Q: I have prided myself on reaching my fifties with all my teeth except one wisdom tooth. I’ll explain in a minute. Up through my forties, I didn’t give my teeth much thought.
I saw the hygienist kind of regularly but not religiously. My family has good teeth and every time I went, though I wasn’t diligent, I got a “good check-up, no cavities.” I thought, “Great,” then I’d let a year and a half go by, then two years, before going back.
A number of years after doing this, I did have a couple of cavities – big ones, so I got root canals. Then a year or so later, I began to have pain on the opposite side that ran over the side of my face, back of my head, and into my upper back.
I saw a dentist and because my wisdom tooth seemed a bit tender, we put it down to that so I had that wisdom tooth pulled. I expected relief but it didn’t come and that has been several years. The pain is not debilitating but it really gets my attention and takes my focus from more important things.
I’ve looked into it but can’t seem to find answers. Recently, I saw a dentist who asked a bunch of questions and took a lot of x-rays and moulds of my teeth. After all the information gathering, I’m to go back and get a diagnosis but something interesting happened as I was about to leave.
He said, “You have a deep overbite,” (something I knew). He said, “Because the pain is regional, over a large area, that is a good thing; proper treatment will relieve the pain.” That made me feel hopeful. What did he mean?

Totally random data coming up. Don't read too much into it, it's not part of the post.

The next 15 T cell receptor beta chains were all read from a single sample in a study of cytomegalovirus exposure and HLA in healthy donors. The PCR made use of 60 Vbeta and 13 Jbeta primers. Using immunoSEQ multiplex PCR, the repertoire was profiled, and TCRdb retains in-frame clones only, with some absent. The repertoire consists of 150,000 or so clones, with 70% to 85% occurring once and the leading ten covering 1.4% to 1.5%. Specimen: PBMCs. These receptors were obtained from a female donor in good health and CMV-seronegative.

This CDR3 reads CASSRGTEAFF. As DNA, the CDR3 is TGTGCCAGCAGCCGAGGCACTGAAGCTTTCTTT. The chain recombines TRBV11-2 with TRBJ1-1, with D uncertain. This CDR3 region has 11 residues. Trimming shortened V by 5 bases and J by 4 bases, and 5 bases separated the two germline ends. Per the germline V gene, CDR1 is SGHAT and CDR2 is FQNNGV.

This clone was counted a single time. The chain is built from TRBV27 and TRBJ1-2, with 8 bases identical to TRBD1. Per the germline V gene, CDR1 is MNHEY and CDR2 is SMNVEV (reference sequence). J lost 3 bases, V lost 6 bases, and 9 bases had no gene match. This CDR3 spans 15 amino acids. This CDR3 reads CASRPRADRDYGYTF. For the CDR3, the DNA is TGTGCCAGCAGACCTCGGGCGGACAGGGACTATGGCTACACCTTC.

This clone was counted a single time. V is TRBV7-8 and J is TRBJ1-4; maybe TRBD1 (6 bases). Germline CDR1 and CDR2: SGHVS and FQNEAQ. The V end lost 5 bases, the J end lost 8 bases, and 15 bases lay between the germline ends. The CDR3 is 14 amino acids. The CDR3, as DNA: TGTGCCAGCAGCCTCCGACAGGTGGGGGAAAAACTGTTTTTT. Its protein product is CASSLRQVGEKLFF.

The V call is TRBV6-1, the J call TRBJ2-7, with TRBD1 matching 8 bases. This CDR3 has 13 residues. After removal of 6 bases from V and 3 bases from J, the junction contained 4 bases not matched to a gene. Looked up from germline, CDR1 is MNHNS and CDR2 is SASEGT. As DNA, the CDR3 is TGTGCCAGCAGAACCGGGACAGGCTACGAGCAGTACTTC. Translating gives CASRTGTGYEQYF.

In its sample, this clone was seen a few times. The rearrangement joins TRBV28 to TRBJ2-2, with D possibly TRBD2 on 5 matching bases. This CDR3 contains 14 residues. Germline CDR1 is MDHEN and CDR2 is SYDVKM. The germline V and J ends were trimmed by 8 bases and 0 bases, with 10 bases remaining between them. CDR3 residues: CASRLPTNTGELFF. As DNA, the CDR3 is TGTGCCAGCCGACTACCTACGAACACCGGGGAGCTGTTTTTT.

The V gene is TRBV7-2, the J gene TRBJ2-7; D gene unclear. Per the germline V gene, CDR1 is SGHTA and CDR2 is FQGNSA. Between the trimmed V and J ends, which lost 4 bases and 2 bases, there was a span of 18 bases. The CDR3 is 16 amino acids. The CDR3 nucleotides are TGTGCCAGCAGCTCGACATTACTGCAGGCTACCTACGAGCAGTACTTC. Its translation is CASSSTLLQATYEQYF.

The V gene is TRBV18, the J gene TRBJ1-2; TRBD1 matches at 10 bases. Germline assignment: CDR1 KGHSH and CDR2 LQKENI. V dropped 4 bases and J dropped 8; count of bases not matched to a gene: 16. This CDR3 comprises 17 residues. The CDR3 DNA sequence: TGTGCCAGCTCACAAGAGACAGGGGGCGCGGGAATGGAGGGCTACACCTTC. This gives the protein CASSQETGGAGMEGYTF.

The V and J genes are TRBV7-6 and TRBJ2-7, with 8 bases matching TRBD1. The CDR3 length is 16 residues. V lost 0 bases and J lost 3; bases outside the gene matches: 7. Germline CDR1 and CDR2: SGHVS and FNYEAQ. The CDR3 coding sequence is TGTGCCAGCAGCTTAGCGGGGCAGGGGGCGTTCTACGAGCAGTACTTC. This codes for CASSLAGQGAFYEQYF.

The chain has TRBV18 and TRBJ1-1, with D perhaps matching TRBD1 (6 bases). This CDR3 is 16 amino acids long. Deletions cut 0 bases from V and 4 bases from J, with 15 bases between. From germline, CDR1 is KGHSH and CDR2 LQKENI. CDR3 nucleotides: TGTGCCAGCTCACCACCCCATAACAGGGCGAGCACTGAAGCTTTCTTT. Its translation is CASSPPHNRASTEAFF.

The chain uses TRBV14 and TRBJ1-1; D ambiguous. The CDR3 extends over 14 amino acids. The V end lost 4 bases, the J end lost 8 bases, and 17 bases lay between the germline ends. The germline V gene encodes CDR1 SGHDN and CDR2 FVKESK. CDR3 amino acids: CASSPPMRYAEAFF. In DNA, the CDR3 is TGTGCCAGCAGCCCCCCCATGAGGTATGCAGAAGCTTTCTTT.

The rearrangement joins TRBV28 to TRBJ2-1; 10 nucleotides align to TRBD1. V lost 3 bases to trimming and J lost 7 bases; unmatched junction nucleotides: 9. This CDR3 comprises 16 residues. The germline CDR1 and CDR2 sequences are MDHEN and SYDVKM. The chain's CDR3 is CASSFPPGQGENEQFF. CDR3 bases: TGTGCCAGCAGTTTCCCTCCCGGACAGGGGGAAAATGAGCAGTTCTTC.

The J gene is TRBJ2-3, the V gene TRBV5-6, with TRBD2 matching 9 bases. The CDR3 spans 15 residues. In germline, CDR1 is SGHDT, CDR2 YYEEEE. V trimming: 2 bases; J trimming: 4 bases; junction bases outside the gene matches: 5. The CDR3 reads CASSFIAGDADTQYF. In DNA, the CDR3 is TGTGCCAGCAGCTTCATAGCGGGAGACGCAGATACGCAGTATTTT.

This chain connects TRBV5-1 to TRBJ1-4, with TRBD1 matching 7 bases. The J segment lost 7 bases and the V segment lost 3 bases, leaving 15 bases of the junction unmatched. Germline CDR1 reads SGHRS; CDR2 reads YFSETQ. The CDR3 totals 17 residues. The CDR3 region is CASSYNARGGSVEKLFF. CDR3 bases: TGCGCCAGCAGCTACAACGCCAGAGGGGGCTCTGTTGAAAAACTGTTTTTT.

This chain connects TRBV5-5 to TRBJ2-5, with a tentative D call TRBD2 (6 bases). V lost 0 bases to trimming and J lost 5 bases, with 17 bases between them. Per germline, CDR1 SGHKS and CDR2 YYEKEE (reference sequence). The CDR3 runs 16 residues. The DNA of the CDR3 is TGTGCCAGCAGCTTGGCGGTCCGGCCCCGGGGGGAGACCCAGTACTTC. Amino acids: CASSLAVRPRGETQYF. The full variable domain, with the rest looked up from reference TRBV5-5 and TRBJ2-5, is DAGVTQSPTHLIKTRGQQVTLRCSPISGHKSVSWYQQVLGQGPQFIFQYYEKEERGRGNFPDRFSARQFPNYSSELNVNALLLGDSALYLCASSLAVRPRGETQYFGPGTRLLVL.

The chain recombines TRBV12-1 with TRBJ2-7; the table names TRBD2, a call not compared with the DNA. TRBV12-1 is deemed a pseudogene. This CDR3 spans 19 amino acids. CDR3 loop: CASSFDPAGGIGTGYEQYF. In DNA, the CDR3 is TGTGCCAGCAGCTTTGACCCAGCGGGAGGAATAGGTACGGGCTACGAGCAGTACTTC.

A: TMJ, or temporomandibular joint, is a shortened, almost acronym, of non-dental personnel to describe a painful aching or sharp pain that can affect the head, neck, back, and sometimes centres itself over the joint.
This is a big topic so let’s keep it to your symptoms. When pain is regional, it most often is a muscular response – lactic acid build-up and over exertion. Though the root causes are multifaceted, clenching and retro pressure on the joint structure can set this off. It is exacerbated every time you swallow.
A deep overbite can often be found to be the mechanical cause. In other words, when you bring your teeth together, your lower jaw is forced backward because as the front teeth and bite come together, the final squeezing together of the teeth “levers” the jaw and joints rearward.
This backward force stimulates muscle reactivity, meaning muscles that close the mouth and muscles that open the mouth are activated at the same time. Muscles that are supposed to be complementary become antagonistic as a result. This hyperactivity leads to muscle fatigue, lactic acid build-up, and pain.
Palliative and definitive treatment of muscular facial pain is available. It sounds like you are on the right track.